Running the Hamster Wheel of the Good Life

Today has been a long day. I’ve opened and closed CubeSpace before (which I’m doing today). I’ve opened at CubeSpace and then gone done to Salem (which I did today). I’ve been done to Salem and I’ve closed at CubeSpace before (which I’m doing today). But never before have I opened CubeSpace, gone to Salem, returned from Salem, and been back at CubeSpace for a few more hours before closing. Frankly, I’m thinking this isn’t my favorite way to spend a day.

All of the parts individually have been good, rewarding etc. It’s just that when I went to look at the paper in the breakroom, and found a section, I realized I’d already read it, and it must have been yesterday’s paper. Then I looked more closely, and realized it had today’s date on it. That was the point at which I realized that this morning felt like much too long ago.

Nonetheless, in another hour I get to go home and sleep the sleep of the righteous, or whatever. At least sleep hard. I’m sort of fighting off a bit of a cold, I believe.  Thus, perhaps I have less energy than I sometimes do.

My point, however, and I do have one (which is rare enough in and of itself), is that despite how I feel now physically, I feel good about what I’m doing occupationally. I have two work situations which I find rewarding, in which I do a relatively good job, and in which I am recognized for what I do (admittedly, at CubeSpace, the staff often recognize me for what I don’t do, like not getting in their way…but they are always very positive about it).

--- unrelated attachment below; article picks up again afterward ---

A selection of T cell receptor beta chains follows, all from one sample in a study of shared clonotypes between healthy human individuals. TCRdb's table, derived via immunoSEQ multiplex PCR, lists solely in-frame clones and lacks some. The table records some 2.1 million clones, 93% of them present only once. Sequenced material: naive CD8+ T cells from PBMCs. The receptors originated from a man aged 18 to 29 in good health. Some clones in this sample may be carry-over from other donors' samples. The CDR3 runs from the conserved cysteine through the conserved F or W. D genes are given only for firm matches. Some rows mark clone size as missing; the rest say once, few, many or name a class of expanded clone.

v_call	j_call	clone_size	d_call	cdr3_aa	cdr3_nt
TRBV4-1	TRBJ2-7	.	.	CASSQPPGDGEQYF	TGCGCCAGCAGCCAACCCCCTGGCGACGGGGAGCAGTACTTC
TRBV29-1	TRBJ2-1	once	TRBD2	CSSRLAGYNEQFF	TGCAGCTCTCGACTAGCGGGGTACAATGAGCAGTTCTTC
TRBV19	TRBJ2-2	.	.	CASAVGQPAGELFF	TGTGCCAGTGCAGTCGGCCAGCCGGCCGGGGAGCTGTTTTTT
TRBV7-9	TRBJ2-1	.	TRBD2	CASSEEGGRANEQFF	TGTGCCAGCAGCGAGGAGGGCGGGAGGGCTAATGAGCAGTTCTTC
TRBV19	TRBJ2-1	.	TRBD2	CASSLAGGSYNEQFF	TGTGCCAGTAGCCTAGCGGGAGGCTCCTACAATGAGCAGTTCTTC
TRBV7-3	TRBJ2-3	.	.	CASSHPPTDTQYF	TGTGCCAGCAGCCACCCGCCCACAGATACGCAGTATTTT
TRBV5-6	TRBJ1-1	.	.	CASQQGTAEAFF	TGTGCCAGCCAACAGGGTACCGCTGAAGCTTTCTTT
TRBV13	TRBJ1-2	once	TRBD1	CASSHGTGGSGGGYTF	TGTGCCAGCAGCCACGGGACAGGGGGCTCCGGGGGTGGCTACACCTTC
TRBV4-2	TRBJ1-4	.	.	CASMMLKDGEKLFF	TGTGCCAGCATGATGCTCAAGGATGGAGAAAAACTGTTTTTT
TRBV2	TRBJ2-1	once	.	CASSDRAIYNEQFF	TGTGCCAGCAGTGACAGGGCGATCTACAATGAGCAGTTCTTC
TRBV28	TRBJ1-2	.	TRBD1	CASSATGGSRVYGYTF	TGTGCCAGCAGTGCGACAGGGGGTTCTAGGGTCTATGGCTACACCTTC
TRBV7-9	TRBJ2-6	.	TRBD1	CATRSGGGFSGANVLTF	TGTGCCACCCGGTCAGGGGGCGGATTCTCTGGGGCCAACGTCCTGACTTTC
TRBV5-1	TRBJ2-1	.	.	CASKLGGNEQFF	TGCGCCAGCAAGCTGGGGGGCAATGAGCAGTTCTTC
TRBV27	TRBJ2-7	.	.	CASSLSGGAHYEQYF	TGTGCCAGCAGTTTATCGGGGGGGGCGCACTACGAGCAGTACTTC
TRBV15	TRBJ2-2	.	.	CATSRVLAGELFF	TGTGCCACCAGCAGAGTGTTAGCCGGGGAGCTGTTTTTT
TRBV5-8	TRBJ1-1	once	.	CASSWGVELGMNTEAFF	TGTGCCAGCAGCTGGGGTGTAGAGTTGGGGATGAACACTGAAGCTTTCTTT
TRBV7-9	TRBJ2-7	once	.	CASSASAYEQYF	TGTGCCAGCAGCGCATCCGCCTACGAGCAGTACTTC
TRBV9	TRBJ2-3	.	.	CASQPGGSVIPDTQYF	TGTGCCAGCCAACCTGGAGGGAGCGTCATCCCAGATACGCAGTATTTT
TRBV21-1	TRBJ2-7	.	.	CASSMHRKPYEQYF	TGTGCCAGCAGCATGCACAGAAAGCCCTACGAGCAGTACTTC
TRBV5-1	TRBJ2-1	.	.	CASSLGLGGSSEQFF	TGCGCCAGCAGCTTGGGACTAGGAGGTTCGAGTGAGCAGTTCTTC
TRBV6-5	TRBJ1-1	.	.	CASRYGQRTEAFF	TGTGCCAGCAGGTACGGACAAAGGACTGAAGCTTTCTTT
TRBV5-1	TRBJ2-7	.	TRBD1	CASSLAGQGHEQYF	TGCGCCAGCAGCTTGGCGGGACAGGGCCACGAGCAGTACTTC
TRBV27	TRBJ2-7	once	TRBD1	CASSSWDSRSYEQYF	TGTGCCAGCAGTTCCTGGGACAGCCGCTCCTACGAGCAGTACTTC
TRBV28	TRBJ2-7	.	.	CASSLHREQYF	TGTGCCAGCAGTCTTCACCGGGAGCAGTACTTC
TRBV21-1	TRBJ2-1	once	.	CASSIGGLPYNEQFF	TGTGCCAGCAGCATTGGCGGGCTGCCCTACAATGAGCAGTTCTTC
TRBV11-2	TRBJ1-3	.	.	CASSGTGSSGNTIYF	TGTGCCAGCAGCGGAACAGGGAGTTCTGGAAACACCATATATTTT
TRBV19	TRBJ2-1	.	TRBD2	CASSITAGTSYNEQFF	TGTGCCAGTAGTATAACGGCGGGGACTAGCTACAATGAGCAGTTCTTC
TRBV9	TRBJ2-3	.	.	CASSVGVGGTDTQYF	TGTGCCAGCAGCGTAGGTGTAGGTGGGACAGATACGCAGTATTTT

At CubeSpace, a part of my self-designated role is court jester. I’m the one who is easily and often made fun of (most often by myself, in fact). Congregationally, I’m the rabbi, if a somewhat casual version of the rabbinate, or at least a rabbi who doesn’t take myself particularly seriously (note: it’s really hard to take yourself seriously if you spend much time teaching kids; between kindergarteners who really aren’t sure what a rabbi is, and adolescents who will throw me a tissue box which may hit me in the nose instead of being caught, it’s just hard to take oneself seriously). In both places, however, I’m one of the people who sets the tone of the organization, so I guess it’s a good thing that I’m fond of both organizations, like both cultures.

So the take away message I’ve been dancing around: even when I’m tired, sick and spent 2.5 hours driving through dense fog today, I love my work.